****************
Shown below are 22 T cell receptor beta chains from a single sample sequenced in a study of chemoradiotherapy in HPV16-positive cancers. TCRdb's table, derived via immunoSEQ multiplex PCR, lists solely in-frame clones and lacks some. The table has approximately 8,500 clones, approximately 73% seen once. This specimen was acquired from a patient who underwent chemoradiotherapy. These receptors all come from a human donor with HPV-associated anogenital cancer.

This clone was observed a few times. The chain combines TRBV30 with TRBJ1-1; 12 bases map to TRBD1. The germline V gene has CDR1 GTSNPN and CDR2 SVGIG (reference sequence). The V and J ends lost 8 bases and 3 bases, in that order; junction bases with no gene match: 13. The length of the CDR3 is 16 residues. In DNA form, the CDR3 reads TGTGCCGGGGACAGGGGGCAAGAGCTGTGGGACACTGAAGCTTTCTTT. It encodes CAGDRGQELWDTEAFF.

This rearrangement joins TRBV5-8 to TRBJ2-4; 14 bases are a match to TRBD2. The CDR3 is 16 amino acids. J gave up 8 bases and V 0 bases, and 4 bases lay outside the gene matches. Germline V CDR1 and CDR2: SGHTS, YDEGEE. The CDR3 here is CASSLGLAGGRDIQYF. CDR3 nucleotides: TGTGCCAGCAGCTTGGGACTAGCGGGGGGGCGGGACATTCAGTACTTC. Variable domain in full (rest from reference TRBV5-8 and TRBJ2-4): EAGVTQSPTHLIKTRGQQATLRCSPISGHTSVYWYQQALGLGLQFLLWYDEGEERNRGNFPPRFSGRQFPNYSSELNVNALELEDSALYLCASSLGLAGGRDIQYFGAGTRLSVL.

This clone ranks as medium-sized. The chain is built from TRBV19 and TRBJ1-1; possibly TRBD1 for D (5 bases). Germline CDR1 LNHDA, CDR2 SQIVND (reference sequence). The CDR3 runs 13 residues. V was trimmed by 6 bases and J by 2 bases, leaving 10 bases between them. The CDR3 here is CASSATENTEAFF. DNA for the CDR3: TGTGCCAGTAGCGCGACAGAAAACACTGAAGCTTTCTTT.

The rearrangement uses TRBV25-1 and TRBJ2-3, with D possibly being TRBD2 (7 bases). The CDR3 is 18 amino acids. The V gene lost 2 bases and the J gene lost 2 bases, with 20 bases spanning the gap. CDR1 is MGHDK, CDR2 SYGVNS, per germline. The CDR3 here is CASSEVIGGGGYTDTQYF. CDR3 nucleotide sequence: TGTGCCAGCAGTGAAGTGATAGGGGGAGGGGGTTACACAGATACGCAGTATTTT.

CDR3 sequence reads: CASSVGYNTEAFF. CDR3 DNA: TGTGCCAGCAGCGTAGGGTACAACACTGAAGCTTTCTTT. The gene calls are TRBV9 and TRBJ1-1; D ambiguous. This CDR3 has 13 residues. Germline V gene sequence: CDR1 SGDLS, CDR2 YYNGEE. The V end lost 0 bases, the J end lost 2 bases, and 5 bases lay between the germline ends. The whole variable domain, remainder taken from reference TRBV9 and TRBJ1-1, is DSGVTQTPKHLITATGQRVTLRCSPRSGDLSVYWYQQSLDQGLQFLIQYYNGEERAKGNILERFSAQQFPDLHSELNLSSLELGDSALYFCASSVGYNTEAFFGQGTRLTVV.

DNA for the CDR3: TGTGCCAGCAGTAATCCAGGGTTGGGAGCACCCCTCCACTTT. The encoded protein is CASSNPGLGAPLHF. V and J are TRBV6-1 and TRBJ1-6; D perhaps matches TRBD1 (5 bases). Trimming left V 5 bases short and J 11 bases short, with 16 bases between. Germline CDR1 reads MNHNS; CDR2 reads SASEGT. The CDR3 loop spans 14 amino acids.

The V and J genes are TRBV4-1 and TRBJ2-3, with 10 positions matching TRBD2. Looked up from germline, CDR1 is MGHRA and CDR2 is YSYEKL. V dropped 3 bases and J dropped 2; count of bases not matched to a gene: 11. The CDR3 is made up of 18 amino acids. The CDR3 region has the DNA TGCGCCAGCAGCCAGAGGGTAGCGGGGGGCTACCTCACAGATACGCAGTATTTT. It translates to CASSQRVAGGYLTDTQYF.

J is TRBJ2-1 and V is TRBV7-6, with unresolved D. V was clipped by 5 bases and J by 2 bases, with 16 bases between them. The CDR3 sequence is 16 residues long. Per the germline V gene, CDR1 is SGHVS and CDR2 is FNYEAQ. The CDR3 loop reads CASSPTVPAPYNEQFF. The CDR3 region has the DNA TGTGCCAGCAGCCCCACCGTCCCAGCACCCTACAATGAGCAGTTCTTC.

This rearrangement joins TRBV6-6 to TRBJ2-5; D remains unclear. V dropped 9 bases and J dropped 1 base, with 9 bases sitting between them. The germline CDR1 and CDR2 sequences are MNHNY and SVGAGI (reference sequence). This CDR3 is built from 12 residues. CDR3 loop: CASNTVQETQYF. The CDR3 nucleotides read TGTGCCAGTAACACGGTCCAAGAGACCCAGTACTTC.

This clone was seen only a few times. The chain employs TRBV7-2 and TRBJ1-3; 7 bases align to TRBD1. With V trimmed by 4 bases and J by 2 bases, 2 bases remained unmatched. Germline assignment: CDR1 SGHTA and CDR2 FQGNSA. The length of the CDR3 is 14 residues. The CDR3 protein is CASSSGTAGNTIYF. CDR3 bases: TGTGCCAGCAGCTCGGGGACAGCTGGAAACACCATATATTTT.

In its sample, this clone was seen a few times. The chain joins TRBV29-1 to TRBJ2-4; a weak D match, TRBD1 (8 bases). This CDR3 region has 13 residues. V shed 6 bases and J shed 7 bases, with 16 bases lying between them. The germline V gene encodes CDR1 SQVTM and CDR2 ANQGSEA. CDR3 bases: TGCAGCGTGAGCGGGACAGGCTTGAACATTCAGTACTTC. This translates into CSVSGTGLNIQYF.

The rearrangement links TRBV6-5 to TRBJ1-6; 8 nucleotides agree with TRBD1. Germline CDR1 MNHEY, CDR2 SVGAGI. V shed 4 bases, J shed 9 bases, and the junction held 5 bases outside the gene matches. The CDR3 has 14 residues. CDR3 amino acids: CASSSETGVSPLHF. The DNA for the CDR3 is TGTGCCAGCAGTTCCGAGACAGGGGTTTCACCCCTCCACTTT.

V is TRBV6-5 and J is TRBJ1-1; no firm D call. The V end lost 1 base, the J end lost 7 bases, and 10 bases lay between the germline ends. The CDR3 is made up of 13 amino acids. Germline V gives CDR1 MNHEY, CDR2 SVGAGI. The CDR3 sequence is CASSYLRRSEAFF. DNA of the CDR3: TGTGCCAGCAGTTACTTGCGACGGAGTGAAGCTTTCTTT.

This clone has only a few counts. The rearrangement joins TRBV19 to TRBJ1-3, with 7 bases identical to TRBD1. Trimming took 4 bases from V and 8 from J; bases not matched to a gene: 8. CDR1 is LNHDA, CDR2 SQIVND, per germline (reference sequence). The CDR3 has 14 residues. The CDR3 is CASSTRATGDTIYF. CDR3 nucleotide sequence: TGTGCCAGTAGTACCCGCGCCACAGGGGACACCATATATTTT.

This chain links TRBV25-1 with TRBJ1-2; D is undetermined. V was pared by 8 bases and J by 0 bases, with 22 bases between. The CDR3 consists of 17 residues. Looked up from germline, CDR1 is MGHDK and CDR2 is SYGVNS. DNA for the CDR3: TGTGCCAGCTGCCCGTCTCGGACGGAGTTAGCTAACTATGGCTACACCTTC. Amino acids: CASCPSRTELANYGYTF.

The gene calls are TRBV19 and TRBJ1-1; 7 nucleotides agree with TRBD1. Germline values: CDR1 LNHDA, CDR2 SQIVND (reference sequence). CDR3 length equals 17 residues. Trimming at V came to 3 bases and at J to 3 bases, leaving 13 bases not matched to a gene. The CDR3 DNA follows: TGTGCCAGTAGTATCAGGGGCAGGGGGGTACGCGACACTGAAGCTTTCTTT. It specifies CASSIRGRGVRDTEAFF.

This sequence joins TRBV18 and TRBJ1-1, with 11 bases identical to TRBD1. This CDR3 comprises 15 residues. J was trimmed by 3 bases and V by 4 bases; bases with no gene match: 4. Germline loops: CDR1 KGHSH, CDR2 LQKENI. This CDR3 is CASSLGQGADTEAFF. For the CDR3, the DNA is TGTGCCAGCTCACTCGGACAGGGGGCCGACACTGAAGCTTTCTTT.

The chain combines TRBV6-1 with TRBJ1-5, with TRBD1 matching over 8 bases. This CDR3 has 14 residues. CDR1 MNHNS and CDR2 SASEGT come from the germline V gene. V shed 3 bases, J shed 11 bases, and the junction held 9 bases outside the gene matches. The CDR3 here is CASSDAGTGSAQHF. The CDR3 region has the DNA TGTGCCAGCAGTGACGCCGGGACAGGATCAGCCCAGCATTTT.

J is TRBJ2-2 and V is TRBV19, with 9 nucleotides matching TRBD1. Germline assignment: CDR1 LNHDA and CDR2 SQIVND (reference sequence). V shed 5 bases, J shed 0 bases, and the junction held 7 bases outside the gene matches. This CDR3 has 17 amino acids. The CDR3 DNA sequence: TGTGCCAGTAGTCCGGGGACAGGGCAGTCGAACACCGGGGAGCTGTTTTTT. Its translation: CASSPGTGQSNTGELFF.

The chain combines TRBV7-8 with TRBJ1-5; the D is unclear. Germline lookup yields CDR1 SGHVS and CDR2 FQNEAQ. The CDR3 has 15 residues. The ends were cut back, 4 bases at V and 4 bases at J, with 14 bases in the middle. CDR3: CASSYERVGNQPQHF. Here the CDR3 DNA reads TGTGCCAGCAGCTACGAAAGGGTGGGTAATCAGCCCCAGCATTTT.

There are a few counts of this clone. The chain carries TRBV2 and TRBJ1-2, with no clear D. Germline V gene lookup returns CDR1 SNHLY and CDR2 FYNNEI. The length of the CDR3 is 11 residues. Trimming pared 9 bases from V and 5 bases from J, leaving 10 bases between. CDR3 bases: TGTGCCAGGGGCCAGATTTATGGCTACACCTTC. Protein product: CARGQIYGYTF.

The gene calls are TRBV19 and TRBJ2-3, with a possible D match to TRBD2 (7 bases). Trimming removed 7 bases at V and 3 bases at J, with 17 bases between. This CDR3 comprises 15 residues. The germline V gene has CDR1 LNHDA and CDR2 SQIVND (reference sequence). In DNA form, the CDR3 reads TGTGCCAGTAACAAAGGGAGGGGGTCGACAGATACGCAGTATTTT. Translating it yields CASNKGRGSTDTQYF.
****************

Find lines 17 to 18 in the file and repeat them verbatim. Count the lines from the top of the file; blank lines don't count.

The gene calls are TRBV19 and TRBJ1-1; 7 nucleotides agree with TRBD1. Germline values: CDR1 LNHDA, CDR2 SQIVND (reference sequence). CDR3 length equals 17 residues. Trimming at V came to 3 bases and at J to 3 bases, leaving 13 bases not matched to a gene. The CDR3 DNA follows: TGTGCCAGTAGTATCAGGGGCAGGGGGGTACGCGACACTGAAGCTTTCTTT. It specifies CASSIRGRGVRDTEAFF.

This sequence joins TRBV18 and TRBJ1-1, with 11 bases identical to TRBD1. This CDR3 comprises 15 residues. J was trimmed by 3 bases and V by 4 bases; bases with no gene match: 4. Germline loops: CDR1 KGHSH, CDR2 LQKENI. This CDR3 is CASSLGQGADTEAFF. For the CDR3, the DNA is TGTGCCAGCTCACTCGGACAGGGGGCCGACACTGAAGCTTTCTTT.